Many scientific studies support the use of spirituality as a tool in addiction recovery, leading to the development of multiple tools that incorporate spiritual reflection and action.
According to research, spiritually-focused addiction treatment programs have resulted in up to a 10 percent greater abstinence rate than other forms of treatment.
Other studies indicate an inverse relationship between religious involvement and substance dependence, as well as an inverse relationship between meditation practices and substance use.
Along with giving an individual more meaning and fulfillment in life, spirituality can also enhance neurotransmission.
In one study, people attended a spiritual retreat, and their post-retreat brain scans revealed decreases in dopamine transporter (5-8 per cent) and serotonin transporter (6.5 per cent) binding, which could make more of the neurotransmitters available to the brain.
In the study, participants showed marked improvements in their perceived physical health, tension, and fatigue.
Benefits of Prayer For Opiate Recovery
As you can see, spirituality can have numerous benefits for opiate addiction recovery. And the act of praying is also extremely powerful, and I highly recommend it.
I see no point in seeing what the research studies have to say on this subject.
There are forces at work beyond the comprehension of science, and I believe that prayer is one of these forces.
Whenever I’ve chosen to pray to God, my life seems to get better. And whenever I pray to God specifically to direct my life and my thoughts, I really like the outcome.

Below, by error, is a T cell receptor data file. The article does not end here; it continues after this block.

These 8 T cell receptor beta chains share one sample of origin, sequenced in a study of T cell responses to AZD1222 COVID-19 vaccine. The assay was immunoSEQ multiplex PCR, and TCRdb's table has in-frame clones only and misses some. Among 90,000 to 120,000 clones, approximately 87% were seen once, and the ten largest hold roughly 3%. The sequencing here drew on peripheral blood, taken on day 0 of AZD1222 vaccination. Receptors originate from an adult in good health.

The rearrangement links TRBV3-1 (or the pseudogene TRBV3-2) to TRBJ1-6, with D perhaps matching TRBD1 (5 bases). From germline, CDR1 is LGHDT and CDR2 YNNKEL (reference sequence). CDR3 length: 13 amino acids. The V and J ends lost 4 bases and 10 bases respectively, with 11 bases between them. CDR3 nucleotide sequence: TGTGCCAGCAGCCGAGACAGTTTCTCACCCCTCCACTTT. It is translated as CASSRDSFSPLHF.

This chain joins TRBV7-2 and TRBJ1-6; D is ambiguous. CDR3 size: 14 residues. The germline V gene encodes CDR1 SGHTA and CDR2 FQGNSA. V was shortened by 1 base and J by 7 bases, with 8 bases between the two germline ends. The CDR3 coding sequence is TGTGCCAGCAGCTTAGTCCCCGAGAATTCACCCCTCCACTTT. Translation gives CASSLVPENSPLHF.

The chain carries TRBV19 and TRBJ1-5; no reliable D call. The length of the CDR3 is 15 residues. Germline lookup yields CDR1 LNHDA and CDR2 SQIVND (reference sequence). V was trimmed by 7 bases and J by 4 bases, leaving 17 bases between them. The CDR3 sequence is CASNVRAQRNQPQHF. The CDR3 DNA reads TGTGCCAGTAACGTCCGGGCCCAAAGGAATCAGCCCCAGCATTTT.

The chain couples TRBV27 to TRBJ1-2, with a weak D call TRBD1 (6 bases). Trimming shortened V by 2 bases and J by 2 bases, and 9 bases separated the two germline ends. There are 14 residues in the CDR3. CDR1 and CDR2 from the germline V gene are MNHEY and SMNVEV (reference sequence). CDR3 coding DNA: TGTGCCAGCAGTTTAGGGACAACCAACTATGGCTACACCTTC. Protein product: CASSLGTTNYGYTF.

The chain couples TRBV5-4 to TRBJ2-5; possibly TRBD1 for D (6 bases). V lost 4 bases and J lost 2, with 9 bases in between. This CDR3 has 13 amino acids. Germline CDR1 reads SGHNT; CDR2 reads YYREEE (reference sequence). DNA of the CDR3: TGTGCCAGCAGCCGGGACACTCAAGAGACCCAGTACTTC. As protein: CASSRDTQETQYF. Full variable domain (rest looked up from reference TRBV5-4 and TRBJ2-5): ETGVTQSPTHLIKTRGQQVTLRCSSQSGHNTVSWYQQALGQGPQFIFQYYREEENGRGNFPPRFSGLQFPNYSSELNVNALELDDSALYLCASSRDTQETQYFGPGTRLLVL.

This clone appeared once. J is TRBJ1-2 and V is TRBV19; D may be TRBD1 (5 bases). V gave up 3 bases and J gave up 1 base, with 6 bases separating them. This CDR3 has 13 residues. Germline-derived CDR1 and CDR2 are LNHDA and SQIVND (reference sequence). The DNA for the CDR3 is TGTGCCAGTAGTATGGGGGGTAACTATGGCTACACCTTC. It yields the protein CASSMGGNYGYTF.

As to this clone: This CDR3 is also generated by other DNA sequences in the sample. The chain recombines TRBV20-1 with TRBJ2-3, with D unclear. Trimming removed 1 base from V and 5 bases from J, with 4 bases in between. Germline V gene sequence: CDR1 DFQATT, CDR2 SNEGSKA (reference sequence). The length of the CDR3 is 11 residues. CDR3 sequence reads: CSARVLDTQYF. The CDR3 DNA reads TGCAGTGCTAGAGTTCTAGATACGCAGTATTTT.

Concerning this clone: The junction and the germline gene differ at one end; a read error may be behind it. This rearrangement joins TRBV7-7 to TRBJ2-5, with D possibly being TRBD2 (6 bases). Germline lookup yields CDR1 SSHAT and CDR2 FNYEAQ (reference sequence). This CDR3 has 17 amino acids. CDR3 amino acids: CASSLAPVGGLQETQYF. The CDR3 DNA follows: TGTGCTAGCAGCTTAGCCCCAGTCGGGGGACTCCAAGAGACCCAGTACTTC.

My belief is that prayer can be a very powerful way to help you recover from opiate addiction.
Here are just a few benefits I believe prayer can provide you with:
- Reduction of Cravings
- Feelings of Calmness
- Inner Strength
- Emotional Balance
- Faith in your Ability to Recover
- Increased Confidence
- Feeling Safe
- More Meaning in Life
Using Spirituality and Prayer For Opiate Recovery
If you’re already spiritual or religious, I encourage you to call harness the power of this resource to help you recover from opiate addiction. If you’re not yet spiritual but want to become so, there are things you can do to start your spiritual journey.
One of those things is reading.
Here are some life-changing books that have shaped my spiritual beliefs which you may find value in:
If you’re interested in religion, you may wish to study the teachings of Jesus Christ, Buddha, or another spiritual teacher that resonates with you.
Although I’m not a member of any organized religion, I do enjoy maintaining conscious contact with God, and I love praying for my life to be directed by my creator.
I also like to pray for my loved ones, and even for people that have trespassed against me. Those people need love the most.
I hope you enjoyed this article on spirituality and prayer for opiate addiction recovery, and at this point I warmly welcome you to share any profound spiritual experiences you’ve had in life that have led you to believe in God or whatever you prefer to call this spiritual and creative force.
If you’re atheist or agnostic you can share about that as well, and I only ask that you respect the beliefs of others, even though you may think they are quackery. Any disrespectful comments will be deleted.